Both sentences can be called commiserations, a noun that means “The act of commiserating; sorrow for the wants, afflictions, or distresses of another; pity; compassion”, or may be described as sentences.
Besides being commiserating, as suggested earlier the sentence “I'm sorry for your loss” is indeed a condolence, or “An expression of comfort, support, or sympathy offered to the family and friends of somebody who has died”.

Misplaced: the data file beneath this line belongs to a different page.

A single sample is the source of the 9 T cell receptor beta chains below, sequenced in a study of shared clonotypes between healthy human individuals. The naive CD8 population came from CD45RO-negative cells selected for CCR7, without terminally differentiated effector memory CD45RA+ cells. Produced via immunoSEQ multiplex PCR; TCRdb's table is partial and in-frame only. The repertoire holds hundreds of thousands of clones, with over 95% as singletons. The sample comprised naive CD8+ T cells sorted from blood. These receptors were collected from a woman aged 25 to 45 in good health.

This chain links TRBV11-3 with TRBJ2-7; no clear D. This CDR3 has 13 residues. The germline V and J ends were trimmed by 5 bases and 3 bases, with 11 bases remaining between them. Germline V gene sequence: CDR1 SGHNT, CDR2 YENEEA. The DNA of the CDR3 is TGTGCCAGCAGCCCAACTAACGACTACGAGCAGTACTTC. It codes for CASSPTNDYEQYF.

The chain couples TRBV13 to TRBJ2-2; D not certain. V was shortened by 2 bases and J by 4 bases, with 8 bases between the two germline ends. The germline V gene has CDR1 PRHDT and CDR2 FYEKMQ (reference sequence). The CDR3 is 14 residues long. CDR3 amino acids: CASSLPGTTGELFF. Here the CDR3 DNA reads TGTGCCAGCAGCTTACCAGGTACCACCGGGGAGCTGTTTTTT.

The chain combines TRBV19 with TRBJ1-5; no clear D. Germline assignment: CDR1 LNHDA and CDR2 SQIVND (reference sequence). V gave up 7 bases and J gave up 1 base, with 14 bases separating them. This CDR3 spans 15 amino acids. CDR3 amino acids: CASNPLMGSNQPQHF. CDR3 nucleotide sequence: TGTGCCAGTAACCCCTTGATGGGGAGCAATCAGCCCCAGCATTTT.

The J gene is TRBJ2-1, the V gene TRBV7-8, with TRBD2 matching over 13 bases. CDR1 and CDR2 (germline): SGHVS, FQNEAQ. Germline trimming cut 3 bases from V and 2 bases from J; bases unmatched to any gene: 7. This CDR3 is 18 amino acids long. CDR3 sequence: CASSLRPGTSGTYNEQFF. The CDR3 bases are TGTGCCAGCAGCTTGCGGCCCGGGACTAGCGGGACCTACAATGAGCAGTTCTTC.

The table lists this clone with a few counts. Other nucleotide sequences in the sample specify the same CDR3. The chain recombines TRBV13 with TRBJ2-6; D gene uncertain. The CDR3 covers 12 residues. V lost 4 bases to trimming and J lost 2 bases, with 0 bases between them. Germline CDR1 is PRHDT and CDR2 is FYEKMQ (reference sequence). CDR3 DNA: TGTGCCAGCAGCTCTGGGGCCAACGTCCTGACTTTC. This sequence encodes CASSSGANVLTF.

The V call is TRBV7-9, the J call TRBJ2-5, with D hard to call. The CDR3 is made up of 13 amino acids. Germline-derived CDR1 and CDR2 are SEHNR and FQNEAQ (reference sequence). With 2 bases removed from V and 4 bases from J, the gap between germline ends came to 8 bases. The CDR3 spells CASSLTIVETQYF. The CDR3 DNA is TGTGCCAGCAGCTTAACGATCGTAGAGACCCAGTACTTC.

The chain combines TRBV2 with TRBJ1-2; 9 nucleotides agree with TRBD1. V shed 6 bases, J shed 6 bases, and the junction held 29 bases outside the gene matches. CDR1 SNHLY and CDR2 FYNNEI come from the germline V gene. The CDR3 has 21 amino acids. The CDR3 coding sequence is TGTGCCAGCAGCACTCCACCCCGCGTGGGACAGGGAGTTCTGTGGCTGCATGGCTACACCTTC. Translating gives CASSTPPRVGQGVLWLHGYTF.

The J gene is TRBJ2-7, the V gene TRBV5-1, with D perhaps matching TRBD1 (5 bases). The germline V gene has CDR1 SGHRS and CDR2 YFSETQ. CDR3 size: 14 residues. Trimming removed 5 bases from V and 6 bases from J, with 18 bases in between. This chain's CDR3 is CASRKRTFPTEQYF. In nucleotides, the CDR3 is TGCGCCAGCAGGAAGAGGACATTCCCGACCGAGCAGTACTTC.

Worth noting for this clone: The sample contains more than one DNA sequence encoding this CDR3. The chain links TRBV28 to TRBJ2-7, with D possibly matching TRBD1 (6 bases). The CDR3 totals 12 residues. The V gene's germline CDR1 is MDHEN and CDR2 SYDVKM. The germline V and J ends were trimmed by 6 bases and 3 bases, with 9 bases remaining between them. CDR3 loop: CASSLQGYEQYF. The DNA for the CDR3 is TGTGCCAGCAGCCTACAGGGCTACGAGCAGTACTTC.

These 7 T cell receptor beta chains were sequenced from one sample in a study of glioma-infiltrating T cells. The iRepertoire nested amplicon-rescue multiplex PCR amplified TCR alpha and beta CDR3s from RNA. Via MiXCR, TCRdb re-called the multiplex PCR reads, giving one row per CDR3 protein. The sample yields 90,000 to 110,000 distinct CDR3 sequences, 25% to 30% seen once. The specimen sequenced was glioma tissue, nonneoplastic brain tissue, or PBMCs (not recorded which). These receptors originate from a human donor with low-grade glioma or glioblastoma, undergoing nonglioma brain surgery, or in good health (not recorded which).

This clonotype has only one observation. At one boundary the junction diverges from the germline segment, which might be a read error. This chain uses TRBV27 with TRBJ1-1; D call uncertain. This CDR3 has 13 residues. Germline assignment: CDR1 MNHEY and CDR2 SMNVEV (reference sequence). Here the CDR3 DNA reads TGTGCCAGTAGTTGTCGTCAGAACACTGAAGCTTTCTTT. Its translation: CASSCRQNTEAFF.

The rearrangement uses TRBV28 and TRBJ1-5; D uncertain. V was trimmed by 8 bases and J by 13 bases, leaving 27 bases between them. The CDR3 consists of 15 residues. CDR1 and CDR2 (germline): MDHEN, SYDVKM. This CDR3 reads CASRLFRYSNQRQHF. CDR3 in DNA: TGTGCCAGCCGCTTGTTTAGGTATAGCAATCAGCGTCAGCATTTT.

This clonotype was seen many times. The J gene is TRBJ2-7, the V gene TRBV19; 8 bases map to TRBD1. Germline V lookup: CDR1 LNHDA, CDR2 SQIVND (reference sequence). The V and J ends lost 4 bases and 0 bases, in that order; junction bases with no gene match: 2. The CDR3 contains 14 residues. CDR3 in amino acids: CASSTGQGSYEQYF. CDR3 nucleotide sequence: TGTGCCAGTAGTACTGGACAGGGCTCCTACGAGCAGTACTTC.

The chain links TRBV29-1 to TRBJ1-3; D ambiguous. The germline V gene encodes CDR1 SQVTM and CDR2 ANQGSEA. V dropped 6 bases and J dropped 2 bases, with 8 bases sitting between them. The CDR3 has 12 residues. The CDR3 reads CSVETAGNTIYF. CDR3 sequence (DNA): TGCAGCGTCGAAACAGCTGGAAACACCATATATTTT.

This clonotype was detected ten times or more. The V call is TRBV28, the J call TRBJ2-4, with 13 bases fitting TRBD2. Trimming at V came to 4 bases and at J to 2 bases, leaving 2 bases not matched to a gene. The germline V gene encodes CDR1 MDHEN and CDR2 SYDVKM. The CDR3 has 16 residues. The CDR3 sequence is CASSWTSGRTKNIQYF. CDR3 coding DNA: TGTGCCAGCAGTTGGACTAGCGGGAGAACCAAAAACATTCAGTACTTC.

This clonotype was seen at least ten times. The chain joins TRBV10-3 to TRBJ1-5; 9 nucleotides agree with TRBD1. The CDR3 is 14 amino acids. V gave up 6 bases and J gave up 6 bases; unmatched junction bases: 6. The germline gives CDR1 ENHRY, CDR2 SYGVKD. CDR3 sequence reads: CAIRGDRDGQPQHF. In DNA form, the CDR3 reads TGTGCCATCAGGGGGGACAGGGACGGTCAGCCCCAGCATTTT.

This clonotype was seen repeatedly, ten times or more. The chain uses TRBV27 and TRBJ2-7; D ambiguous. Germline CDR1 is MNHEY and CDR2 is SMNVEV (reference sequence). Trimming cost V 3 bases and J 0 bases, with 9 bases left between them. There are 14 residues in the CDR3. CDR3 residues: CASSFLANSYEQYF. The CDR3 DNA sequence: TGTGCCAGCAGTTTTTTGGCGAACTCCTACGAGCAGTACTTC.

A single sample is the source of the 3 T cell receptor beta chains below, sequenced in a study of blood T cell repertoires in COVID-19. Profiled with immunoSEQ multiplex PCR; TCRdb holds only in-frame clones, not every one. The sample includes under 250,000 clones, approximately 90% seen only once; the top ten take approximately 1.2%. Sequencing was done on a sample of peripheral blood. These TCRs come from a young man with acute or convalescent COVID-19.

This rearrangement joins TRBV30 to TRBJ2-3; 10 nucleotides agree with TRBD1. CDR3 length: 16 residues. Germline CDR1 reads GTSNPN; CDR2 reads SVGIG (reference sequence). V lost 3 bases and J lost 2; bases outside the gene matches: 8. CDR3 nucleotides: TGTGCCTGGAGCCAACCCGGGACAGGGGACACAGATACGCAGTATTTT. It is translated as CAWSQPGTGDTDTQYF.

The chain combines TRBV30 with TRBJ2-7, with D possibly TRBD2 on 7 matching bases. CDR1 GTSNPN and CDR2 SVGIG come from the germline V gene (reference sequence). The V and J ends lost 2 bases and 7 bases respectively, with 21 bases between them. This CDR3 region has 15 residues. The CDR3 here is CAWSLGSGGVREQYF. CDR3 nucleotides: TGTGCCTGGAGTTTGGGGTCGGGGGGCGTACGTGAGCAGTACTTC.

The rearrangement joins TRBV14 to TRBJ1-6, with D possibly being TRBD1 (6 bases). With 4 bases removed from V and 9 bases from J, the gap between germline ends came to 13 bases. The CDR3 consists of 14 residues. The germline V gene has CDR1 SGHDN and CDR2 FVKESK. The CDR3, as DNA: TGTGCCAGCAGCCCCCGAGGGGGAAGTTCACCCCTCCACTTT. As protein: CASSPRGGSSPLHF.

While “I'm sorry you couldn't figure that out” may express empathy, whether it actually does so depends on text and tone of voice. It is empathetic if the speaker understands and sympathizes with the listener. It is regrets (expresses a feeling of sorrow) if the speaker is sorry that the listener didn't figure something out; for example, if a test-taker does badly on several questions, a teacher might be sorry but not sympathetic or empathetic. It may be sarcasm if the speaker thinks the problem is trivial or obvious and could have been figured out easily.